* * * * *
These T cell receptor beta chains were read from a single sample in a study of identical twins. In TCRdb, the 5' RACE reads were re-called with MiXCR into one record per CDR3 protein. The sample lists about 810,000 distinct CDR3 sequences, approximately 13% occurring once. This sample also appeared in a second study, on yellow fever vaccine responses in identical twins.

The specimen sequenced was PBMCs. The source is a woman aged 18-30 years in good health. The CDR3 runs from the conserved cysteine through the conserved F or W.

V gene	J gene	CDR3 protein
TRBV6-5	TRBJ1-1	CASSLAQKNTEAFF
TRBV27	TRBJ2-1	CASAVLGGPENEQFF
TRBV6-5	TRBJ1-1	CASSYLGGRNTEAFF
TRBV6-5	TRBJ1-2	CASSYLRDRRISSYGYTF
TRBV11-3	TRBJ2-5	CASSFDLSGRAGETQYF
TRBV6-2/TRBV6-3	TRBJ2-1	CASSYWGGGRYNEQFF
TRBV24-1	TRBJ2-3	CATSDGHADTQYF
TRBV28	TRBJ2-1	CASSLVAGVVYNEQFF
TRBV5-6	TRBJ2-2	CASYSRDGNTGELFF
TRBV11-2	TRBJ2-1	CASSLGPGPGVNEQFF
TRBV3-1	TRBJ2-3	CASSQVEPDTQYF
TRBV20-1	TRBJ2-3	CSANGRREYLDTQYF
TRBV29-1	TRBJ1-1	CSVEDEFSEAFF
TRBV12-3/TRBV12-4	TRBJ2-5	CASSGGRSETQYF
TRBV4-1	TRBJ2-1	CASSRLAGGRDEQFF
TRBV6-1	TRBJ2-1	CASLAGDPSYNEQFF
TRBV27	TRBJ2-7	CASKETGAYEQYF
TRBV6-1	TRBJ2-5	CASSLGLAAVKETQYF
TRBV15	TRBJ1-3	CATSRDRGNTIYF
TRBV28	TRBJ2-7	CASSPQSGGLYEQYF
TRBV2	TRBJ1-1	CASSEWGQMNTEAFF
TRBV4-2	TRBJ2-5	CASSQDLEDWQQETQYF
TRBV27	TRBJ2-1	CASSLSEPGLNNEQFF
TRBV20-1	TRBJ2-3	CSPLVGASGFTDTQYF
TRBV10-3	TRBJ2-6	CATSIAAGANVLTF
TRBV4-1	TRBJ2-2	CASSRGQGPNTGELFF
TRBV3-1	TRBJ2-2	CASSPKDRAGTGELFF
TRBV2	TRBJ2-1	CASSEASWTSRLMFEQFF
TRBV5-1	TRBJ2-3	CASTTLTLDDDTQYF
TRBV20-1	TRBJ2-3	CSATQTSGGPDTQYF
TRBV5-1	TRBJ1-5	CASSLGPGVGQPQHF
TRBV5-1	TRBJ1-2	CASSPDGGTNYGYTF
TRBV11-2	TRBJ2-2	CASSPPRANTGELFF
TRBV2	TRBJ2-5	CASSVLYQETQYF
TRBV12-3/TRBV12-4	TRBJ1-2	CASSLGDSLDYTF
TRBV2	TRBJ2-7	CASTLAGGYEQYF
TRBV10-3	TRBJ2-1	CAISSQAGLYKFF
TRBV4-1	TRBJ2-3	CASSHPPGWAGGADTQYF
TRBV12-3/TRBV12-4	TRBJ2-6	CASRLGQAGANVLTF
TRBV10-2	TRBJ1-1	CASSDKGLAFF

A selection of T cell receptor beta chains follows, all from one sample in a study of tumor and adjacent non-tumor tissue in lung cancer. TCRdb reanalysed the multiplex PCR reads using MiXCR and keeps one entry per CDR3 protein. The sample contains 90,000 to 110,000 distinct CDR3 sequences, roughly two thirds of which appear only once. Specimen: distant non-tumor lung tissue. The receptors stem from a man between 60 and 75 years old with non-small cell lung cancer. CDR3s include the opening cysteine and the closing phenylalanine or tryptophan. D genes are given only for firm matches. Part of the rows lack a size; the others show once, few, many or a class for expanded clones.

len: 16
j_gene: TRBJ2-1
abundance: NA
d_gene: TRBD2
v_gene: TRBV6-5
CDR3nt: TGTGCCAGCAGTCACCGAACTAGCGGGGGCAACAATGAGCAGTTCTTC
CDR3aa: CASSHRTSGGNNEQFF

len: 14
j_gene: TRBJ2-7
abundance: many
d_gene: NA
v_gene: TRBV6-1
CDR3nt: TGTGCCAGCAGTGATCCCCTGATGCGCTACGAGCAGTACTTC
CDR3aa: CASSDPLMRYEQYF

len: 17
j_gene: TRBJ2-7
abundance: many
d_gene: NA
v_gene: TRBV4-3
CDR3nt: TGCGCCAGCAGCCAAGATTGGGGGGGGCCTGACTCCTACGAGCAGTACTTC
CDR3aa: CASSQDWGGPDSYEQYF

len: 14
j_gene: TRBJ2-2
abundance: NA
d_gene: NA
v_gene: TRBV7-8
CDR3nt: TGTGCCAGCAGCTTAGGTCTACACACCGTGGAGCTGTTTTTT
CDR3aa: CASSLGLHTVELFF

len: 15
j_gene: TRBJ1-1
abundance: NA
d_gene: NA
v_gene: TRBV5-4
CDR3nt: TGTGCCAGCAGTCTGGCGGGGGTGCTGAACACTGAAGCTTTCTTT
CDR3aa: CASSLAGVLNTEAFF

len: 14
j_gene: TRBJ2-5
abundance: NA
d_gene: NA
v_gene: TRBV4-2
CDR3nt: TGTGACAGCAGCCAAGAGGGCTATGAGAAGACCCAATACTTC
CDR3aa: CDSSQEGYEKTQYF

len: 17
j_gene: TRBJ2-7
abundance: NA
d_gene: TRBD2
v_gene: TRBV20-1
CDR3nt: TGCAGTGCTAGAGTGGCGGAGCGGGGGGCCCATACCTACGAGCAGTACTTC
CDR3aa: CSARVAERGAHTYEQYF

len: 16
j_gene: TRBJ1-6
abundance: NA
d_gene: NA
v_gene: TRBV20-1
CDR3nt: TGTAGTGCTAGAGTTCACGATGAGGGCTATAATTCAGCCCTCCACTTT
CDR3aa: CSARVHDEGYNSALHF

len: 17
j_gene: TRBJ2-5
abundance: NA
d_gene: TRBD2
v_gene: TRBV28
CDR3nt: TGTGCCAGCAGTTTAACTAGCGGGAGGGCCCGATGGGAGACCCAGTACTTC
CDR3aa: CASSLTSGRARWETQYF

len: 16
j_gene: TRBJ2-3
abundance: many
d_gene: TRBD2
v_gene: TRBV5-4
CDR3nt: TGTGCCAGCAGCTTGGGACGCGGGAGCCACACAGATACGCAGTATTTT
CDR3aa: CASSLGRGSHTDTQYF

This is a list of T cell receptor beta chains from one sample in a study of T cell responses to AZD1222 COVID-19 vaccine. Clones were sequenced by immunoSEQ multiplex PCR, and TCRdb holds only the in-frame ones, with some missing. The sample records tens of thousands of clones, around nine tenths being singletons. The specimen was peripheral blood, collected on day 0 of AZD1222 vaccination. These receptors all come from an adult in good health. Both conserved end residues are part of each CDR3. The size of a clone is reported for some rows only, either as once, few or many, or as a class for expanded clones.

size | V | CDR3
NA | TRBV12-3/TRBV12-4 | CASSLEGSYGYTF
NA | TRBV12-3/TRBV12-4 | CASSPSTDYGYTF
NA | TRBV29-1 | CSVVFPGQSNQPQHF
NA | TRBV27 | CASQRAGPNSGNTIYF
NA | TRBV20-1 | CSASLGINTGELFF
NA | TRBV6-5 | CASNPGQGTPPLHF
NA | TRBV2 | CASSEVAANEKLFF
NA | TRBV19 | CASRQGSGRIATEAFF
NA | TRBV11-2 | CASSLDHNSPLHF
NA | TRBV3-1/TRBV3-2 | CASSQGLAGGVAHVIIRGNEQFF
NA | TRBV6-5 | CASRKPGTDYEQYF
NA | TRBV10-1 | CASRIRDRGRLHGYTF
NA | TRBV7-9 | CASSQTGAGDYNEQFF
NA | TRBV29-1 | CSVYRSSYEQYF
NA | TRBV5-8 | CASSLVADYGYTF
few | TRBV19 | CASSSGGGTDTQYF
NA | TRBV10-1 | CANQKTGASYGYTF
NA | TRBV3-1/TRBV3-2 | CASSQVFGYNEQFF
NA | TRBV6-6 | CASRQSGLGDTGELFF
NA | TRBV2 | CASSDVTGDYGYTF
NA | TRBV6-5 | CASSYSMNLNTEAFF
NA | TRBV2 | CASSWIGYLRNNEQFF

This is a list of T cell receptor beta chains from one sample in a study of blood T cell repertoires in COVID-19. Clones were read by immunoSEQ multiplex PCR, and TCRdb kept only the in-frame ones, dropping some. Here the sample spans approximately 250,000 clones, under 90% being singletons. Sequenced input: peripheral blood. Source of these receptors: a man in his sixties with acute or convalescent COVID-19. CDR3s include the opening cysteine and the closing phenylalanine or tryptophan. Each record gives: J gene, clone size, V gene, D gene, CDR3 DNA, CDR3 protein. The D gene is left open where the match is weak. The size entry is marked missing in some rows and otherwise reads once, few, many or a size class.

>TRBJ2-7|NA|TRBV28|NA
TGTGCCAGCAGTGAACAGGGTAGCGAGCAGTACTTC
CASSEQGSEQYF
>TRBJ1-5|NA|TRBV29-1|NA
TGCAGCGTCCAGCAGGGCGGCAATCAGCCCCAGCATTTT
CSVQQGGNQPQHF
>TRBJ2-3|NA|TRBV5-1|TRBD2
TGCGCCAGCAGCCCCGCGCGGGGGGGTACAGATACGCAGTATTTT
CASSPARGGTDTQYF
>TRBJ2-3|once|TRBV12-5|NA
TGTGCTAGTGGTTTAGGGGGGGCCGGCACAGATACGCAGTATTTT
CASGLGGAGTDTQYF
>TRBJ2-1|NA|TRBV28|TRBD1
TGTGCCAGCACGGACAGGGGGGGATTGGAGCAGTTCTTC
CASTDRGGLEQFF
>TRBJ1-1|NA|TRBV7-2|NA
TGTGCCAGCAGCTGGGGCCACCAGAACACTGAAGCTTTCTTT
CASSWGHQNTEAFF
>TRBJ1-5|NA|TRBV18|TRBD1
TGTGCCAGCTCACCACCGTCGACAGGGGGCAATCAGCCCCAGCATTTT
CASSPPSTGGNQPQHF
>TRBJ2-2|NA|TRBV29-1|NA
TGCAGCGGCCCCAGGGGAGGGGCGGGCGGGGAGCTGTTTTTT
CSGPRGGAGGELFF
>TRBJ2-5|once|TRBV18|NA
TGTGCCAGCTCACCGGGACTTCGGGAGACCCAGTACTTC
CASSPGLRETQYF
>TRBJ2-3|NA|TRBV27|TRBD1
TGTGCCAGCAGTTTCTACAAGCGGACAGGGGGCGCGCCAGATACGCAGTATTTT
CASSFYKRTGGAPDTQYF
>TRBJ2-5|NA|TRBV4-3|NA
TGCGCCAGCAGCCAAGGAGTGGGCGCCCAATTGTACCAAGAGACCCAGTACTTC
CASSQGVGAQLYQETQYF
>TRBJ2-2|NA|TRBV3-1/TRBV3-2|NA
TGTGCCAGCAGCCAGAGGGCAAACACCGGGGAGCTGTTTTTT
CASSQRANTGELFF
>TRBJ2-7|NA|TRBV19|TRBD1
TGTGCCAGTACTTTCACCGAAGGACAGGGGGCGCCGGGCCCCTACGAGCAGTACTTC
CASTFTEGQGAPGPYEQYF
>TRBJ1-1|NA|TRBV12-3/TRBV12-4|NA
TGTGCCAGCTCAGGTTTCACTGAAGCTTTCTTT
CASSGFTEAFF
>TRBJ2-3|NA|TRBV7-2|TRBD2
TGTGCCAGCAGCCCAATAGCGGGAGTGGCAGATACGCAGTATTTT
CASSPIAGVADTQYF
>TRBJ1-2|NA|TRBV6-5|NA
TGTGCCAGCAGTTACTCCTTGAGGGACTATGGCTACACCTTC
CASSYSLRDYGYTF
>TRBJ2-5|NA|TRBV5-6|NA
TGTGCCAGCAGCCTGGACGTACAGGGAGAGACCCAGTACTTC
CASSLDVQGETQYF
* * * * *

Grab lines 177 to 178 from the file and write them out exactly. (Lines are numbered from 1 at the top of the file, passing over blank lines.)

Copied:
TGTGCCAGTACTTTCACCGAAGGACAGGGGGCGCCGGGCCCCTACGAGCAGTACTTC
CASTFTEGQGAPGPYEQYF